Although cannabis use is a controversial topic on both sides of the argument, there is one fact that both can agree on: cannabis use is on the rise.
The National Institute of Drug Abuse reported there were 19.8 million users in 2013, and marijuana is the most commonly used illicit drug in the country.
With the rise of cannabis use recreationally, as it is becoming more legal nationwide, and being used medicinally for diseases and conditions, new research is being conducted that explores the side effects of long-term use.
Since little is known about long-term use, researchers at Lancaster University took the next step and found that cannabis or cannabis-based drugs, when used long-term, can impair memory.
This new report provides implications of cannabis for users, specifically those who are using the drug long-term.
As cannabis continues to become readily available, it allows for long-term use with varying potencies in states that have made recreational use legal, posing the question of whether potency also plays a role in impairment caused by long-term use.
“The potential relevance of potency, particularly with regard to high THC content of new strains of cannabis (e.g., skunk) versus past cannabis strains with lower THC levels, and the potential of cannabis use to induce impairments, is vastly under researched,” Neil Dawson, lead researcher on the study from Lancaster University, said in an email to Laboratory Equipment. “However, there is some evidence that recreational use of high potency cannabis strains can be more detrimental to mental health and the brain than lower potency strains. Even more worrying is the increasing recreational use of synthetic cannabinoid compounds, such as Spice, the long-term effects of which have not been characterized.”
Dawson noted that synthetic cannabis drugs that are more potent have been suggested in recent data to have pronounced negative effects—more so than negative effects associated with traditional cannabis use.
Memory Impairments Revealed in Mice
Researchers studied the effects of long-term cannabis use in mice by exposing them to cannabinoid drug WIN 55,212-2. When the mice were exposed long-term, receiving 22 exposures to the cannabinoid over a 30 day period, they had significant memory impairments.
“The effects we see happen over a relatively short time frame. It’s interesting that these effects arise over this time scale,” Dawson noted. “A big remaining question is whether the effects become even more pronounced as the period of exposure increases. I expect they would, but it remains to be tested. This is a particularly important question given that many people are exposed to cannabis or cannabinoid-based treatments for very prolonged periods of time (e.g., months to years).”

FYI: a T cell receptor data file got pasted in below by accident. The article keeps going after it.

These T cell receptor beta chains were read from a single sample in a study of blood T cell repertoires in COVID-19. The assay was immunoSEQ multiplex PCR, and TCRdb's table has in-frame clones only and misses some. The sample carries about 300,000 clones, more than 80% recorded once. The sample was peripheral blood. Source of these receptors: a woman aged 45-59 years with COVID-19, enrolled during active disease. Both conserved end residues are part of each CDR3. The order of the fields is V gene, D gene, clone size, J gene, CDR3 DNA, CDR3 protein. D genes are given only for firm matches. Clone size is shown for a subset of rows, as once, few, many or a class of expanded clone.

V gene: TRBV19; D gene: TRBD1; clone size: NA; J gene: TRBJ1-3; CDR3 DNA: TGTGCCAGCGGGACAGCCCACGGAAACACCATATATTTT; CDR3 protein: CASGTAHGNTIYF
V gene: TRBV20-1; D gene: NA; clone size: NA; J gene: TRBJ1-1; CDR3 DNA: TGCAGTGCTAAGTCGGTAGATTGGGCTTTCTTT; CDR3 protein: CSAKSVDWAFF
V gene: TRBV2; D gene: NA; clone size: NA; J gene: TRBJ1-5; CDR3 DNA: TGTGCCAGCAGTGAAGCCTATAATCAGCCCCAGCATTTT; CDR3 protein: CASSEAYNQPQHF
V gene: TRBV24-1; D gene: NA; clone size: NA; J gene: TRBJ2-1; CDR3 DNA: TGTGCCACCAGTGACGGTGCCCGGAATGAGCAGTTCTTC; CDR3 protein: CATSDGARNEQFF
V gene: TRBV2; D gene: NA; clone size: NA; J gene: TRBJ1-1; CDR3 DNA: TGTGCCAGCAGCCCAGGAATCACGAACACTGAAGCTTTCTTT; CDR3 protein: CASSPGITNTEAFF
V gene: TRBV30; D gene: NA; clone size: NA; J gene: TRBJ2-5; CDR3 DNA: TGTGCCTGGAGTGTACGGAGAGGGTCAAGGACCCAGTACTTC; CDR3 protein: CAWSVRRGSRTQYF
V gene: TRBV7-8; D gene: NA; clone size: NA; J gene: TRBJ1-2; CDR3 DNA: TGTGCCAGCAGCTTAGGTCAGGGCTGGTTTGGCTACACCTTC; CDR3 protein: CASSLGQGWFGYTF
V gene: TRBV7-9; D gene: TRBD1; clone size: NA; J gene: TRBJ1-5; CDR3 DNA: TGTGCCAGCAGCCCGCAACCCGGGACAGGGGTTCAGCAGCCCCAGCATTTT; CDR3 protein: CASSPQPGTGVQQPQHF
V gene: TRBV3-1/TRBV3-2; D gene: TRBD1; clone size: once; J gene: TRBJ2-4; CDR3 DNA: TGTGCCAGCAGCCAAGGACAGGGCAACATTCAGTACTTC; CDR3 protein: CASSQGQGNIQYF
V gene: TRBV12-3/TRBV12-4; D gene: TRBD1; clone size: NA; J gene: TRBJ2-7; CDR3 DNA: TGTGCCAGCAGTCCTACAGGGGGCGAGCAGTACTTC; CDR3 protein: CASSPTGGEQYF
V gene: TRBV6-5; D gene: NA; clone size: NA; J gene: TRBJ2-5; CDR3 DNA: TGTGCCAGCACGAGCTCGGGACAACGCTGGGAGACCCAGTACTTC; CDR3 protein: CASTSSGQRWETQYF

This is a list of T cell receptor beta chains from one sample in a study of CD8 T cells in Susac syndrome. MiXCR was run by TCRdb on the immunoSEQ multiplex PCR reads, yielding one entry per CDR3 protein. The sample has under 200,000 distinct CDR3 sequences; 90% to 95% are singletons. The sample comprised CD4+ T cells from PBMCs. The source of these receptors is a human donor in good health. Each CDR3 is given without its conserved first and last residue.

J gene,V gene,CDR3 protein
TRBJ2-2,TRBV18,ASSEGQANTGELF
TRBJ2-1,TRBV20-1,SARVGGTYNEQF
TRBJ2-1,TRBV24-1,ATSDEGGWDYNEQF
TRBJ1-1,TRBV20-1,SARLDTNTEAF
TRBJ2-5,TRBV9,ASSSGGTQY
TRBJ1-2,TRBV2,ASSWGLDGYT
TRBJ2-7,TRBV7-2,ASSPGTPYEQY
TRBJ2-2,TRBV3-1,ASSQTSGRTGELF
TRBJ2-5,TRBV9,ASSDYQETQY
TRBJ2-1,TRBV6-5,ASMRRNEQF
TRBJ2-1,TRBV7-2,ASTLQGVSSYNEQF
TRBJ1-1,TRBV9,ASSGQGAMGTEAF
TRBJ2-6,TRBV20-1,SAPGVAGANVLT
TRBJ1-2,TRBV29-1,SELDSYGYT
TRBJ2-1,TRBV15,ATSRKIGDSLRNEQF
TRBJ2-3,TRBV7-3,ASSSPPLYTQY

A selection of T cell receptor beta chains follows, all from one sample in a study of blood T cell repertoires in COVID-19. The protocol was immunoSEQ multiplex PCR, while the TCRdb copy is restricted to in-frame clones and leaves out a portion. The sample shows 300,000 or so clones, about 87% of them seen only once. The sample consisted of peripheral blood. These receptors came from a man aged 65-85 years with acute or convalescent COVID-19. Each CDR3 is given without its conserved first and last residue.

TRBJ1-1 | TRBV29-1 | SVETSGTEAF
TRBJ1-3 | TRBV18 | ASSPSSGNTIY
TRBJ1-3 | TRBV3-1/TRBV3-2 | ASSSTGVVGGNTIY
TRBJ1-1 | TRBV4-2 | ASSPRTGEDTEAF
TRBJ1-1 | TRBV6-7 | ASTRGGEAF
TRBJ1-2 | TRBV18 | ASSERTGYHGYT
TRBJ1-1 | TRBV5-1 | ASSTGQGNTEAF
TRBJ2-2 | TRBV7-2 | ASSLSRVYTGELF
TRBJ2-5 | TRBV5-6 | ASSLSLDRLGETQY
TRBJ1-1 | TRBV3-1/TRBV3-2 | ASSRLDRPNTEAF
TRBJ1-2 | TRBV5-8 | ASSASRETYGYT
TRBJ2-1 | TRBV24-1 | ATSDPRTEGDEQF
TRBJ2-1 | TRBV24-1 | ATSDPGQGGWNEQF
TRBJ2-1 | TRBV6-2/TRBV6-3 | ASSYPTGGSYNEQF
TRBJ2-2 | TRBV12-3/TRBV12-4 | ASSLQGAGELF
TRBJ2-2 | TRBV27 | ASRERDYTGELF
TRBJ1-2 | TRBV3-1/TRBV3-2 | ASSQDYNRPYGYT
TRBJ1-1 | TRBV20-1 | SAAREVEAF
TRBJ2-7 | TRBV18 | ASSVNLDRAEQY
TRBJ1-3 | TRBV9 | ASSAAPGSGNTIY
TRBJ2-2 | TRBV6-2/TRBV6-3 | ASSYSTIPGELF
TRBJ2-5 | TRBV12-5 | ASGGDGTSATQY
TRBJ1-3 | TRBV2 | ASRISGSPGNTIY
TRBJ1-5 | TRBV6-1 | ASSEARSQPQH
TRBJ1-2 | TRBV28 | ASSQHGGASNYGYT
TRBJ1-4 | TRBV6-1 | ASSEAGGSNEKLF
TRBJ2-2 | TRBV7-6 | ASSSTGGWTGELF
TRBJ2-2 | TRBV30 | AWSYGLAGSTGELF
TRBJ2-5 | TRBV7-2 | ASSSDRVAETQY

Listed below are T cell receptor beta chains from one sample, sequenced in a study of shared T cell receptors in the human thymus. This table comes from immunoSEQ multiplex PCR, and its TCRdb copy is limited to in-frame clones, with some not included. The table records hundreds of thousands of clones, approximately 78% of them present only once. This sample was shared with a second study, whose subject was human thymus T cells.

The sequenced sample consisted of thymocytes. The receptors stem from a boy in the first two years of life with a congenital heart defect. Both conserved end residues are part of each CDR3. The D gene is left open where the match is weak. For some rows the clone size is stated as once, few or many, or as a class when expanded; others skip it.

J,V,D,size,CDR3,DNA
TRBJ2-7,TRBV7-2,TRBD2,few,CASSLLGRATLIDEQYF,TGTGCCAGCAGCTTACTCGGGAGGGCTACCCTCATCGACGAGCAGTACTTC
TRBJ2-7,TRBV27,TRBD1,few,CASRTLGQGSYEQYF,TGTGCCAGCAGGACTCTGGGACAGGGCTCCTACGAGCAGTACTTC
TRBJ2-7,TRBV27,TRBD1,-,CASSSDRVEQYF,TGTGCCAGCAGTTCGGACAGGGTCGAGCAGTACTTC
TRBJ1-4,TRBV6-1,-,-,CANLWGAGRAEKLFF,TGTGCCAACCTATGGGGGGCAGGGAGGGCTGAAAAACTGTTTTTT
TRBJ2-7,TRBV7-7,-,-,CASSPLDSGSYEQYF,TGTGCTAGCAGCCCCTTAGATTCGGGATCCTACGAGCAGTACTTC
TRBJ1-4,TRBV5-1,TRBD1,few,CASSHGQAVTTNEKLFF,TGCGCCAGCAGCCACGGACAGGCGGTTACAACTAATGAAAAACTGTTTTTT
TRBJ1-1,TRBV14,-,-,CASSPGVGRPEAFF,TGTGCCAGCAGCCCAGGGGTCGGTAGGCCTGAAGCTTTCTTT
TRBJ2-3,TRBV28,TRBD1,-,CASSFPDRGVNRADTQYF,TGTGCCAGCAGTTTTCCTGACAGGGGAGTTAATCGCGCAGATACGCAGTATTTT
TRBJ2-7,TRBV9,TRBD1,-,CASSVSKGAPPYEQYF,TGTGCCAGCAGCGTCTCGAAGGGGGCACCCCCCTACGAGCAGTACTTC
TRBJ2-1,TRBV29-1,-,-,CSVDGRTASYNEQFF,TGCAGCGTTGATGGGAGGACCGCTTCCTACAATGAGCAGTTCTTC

The researchers also discovered that key regions in the brains of the mice, viewed through brain imaging, were impaired. These regions play a role in learning and memory.
Furthermore, long-term use in the mice revealed that the regions disrupted by long-term cannabis use lessened communication between these areas in the brain.
Even with the implications of long-term cannabis use on parts of the brain, cannabis-based therapies continue to be very effective in treating chronic diseases and conditions that improve quality of life.
“Importantly, our work clearly shows that prolonged cannabinoid intake, when not used for medical reasons, does have a negative impact in brain function and memory,” Anna Sebastiao, lead research at the University of Lisbon, said.
But with many people in legalized states using cannabis recreationally and without limitations, this research is crucial to understanding the risks of developing mental health issues or memory problems from long-term use.
Particularly, the research is central for healthy individuals who are using cannabis long-term.
“It is important to understand that the same medicine may re-establish equilibrium under certain disease conditions, such as epilepsy and MS (multiple sclerosis), but could cause marked imbalances in healthy individuals,” Sebastiao concluded. “As for all medicines, cannabinoid-based therapies have not only beneficial disease-related actions, but also negative side effects.”
Recently, there has been attention on people who suffer from Attention Deficit Hyperactivity Disorder (ADHD) using cannabis medicinally when typical ADHD drug treatments do not work.
Having ADHD, associated with short-term memory problems, and using cannabis long-term, also associated with causing memory impairments in mice, brings into question whether combining the two brings more harm than good.
“There may be some benefit in the use of some cannabinoid compounds to treat ADHD, and some recent studies support this idea,” Dawson said, when asked if long-term cannabis use would negatively impact ADHD side effects. “However, we need more thorough and extensive trials to assess both the potential positive and negative effects of cannabinoid treatment in ADHD. We also need more basic research to see if there is any way to counter the negative effects, if these are present in people with ADHD or other patient populations (e.g. epilepsy, MS), who find cannabinoid drug treatment beneficial,” he concluded.
The research was published in the Journal of Neurochemistry.
Filed Under: Drug Discovery